Winter isn’t the best time for a lot of us. The days get shorter, it’s way harder to get out of bed, and studies show we just don’t feel as productive when it’s cold and rainy outside as they do in the warmer months.
To make matters worse, some people might suffer from Seasonal Affective Disorder (SAD), which means that although their mental health is generally fine, at the same time each year (usually in winter) they could experience depressive symptoms. The jury is still out on how prevalent this is, and even if it’s really a thing, but regardless of whether it exists, many people still feel the ‘winter blues’ as the days get shorter. Not to worry, science has some tips on how to survive (and even enjoy) the next three months.
“As the season begins to change, people can find it difficult to wake up in the mornings. They feel more lethargic or crave carbohydrate-rich, fatty foods,” says Greg Murray, a psychologist from Swinburne University of Technology.
“People report an overall lowered mood and energy levels in winter compared to the warmer months, but there are many ways to ease the symptoms.”
It might all sound a bit ‘new-agey’, but science has shown that weather can have a very real, physical affect on our bodies, even changing brain activity in some people.
Unfortunately, there’s no magic solution (other than a plane ticket), but here are his tips to surviving winter, mental health intact:
- Try to get at least 1 hour of outdoor light each day, preferably in the morning.
- Keep up your social life. Slot in some social events for the winter months that you can’t get out of!
- Keep active by continuing activities such as exercise. Consider a gym membership during the colder months to keep you motivated and make the commitment to meet a friend at the gym.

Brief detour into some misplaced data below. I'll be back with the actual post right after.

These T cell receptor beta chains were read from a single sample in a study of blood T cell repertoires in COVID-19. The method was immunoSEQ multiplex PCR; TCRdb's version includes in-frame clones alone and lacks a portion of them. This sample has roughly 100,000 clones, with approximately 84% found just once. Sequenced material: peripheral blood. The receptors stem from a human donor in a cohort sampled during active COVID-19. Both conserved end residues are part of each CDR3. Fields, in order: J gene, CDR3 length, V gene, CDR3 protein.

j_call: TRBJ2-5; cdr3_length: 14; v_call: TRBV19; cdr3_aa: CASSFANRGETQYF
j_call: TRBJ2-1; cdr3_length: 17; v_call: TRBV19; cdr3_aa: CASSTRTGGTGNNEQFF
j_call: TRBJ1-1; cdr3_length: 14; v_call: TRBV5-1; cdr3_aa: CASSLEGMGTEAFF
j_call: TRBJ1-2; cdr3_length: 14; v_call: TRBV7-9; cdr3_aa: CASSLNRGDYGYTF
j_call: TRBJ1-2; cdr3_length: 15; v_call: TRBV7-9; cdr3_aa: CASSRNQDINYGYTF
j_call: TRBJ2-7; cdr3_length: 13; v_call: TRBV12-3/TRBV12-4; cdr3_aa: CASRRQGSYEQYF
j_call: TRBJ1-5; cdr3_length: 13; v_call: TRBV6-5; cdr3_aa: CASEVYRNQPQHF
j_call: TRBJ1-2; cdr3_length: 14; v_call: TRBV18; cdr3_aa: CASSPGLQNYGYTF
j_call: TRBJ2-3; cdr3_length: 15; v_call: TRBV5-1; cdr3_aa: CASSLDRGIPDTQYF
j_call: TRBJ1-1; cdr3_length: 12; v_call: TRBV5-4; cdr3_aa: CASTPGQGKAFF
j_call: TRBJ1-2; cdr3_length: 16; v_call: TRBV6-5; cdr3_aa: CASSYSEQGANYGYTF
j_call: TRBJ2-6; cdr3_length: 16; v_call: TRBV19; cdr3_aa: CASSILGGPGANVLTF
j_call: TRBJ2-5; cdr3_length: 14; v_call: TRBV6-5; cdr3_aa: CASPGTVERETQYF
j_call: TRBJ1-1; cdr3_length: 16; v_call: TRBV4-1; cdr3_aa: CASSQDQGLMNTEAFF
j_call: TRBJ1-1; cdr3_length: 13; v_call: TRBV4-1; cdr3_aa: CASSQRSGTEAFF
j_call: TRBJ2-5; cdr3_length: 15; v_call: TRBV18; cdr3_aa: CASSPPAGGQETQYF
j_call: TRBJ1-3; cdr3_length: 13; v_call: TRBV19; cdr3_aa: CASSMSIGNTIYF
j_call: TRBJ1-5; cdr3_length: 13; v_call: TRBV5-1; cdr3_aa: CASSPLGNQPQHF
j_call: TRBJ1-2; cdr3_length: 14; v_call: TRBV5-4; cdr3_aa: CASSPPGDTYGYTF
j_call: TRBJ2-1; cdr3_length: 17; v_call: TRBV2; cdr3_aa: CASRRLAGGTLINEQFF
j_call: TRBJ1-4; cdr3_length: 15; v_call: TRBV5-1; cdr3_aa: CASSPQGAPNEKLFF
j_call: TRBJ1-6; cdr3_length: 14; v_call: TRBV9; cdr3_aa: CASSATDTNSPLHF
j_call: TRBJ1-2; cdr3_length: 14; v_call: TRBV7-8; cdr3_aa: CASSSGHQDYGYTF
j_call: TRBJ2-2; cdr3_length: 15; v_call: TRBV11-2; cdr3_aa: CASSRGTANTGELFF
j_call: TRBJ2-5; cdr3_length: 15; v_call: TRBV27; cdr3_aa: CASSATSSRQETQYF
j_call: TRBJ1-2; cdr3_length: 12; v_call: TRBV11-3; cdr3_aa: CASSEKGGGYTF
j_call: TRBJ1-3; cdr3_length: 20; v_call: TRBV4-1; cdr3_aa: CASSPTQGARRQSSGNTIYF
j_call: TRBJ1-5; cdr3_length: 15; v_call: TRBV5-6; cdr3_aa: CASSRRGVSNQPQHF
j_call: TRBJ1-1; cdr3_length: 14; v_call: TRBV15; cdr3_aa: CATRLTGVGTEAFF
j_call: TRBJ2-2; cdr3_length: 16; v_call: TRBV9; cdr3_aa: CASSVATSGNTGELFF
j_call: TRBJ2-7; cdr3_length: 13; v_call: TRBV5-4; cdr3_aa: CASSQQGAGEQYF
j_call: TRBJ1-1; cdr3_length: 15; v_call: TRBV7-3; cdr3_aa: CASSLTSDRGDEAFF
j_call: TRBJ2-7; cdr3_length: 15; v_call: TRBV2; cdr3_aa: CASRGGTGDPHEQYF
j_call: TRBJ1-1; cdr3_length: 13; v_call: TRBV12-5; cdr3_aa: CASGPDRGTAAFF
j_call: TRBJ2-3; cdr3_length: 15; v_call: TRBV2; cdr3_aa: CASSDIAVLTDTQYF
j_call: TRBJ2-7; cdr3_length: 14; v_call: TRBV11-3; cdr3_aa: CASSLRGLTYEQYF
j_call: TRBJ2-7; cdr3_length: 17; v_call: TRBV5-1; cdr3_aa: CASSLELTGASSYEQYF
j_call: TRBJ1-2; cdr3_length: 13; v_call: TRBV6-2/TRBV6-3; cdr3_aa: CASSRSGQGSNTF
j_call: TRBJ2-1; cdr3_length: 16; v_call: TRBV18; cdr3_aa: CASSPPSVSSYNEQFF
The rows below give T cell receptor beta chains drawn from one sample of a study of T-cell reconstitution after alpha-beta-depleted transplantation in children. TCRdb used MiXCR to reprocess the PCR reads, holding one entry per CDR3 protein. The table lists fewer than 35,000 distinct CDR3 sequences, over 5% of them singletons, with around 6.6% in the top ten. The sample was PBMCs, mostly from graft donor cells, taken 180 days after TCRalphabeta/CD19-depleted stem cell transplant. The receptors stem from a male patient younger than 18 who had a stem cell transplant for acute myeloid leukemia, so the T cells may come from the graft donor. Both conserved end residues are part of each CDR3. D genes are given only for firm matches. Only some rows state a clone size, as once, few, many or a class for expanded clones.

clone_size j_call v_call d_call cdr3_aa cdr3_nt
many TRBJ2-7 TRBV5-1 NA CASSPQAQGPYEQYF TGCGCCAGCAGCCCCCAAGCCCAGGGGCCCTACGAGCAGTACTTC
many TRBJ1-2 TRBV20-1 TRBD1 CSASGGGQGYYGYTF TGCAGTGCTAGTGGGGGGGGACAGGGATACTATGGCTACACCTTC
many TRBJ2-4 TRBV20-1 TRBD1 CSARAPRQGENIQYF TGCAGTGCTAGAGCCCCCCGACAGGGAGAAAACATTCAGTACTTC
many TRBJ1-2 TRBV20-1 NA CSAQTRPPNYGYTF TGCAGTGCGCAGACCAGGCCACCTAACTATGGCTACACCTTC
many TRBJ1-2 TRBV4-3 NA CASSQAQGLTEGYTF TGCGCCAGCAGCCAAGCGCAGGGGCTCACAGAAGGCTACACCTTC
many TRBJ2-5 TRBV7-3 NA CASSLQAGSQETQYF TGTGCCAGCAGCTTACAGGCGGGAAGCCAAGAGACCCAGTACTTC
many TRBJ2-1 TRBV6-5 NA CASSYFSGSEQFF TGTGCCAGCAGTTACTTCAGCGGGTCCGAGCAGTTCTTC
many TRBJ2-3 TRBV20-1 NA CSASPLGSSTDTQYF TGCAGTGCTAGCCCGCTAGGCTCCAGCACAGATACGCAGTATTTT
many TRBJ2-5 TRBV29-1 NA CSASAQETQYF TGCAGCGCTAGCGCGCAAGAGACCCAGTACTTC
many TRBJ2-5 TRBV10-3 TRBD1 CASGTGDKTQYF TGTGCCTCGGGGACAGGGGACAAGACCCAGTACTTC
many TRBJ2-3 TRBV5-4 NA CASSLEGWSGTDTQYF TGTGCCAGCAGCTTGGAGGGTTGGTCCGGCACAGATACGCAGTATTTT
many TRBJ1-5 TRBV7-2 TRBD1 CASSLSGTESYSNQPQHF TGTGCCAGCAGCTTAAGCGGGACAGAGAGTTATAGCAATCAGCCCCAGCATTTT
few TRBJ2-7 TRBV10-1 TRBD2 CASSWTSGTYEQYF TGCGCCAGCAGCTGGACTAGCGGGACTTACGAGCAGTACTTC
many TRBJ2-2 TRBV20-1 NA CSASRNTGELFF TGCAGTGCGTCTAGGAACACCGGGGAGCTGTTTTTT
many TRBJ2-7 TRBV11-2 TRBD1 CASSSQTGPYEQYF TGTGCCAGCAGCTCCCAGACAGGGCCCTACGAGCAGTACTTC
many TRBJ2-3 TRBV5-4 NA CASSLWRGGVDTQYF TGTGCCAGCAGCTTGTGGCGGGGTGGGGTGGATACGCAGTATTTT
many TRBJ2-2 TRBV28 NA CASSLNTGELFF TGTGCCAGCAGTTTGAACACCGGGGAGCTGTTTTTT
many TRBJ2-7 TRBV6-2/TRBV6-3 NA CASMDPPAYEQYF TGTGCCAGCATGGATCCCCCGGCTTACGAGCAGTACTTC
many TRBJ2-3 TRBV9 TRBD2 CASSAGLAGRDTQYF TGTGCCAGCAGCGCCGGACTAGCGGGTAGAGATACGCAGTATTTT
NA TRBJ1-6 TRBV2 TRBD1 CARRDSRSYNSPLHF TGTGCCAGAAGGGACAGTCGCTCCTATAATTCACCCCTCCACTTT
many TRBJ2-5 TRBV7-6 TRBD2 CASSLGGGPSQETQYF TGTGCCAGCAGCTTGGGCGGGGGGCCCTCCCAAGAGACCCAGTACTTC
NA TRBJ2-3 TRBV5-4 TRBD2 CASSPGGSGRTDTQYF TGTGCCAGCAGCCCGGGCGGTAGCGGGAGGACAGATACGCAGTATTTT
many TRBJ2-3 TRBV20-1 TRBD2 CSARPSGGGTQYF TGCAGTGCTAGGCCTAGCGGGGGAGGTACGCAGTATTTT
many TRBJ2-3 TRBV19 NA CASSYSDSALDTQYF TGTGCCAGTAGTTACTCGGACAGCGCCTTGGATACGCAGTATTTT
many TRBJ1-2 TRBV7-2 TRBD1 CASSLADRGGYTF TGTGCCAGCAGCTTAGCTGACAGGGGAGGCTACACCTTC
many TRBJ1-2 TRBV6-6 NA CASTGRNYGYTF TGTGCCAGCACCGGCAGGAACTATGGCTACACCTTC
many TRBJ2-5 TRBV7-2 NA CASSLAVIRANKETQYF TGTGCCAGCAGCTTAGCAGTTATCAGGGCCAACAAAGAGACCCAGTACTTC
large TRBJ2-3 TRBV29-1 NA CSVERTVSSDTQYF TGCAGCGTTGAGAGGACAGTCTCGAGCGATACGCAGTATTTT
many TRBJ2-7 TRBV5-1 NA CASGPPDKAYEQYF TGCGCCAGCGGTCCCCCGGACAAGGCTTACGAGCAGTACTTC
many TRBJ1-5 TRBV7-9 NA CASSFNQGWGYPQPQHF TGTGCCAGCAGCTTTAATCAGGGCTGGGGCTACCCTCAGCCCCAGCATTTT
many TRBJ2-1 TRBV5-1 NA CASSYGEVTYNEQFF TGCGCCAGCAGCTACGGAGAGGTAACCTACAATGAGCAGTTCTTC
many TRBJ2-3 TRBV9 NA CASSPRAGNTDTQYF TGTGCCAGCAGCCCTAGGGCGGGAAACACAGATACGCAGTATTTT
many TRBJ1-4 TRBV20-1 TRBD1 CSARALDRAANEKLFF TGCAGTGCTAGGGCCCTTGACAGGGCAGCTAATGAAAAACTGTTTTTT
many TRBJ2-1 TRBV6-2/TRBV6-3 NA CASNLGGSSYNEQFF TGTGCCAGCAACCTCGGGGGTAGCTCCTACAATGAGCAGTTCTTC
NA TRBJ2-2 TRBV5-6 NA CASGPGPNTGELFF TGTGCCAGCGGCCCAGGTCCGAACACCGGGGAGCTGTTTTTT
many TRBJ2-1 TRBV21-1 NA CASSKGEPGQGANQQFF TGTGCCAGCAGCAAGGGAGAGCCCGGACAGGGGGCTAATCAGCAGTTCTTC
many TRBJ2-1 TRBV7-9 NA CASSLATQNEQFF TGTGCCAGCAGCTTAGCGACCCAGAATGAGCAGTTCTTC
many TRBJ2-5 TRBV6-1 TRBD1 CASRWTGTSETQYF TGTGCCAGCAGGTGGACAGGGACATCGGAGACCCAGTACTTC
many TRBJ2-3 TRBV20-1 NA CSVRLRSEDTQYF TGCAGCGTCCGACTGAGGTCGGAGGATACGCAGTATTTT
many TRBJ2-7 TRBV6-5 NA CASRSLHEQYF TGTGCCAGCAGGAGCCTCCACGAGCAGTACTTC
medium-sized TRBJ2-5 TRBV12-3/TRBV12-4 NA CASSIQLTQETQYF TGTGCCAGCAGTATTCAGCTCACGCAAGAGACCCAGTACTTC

- Be realistic and understand that your productivity might not be as high as it is in the warmer months. You need to accept that there is an annual cycle, and you may not get as much done during winter.
So there you have it. Winter blues hopefully looked after. But having said that, if you, or someone you care about, is feeling depressed, at any time of year, you should speak to a health care professional.
“Although for most of us the mood and energy changes in winter can be addressed with these simple strategies, we should keep in mind that depression at any time of year can be difficult to shift and may require professional attention,” says Murray.
Winter isn’t the only time of year that people get a bit weird, as the infographic below points out. But correlation doesn’t equal causation, so take some of these results – like crime rates and the full moon – with a grain of salt.
And we definitely don’t recommend that you go committing any violent crimes just because it’s a hot day. That is definitely not going to hold up in court.
Read the full article and see the “Strange Effects of Weather on Human Behavior” chart here: http://www.sciencealert.com/here-s-how-to-make-it-through-the-winter-blues-according-to-science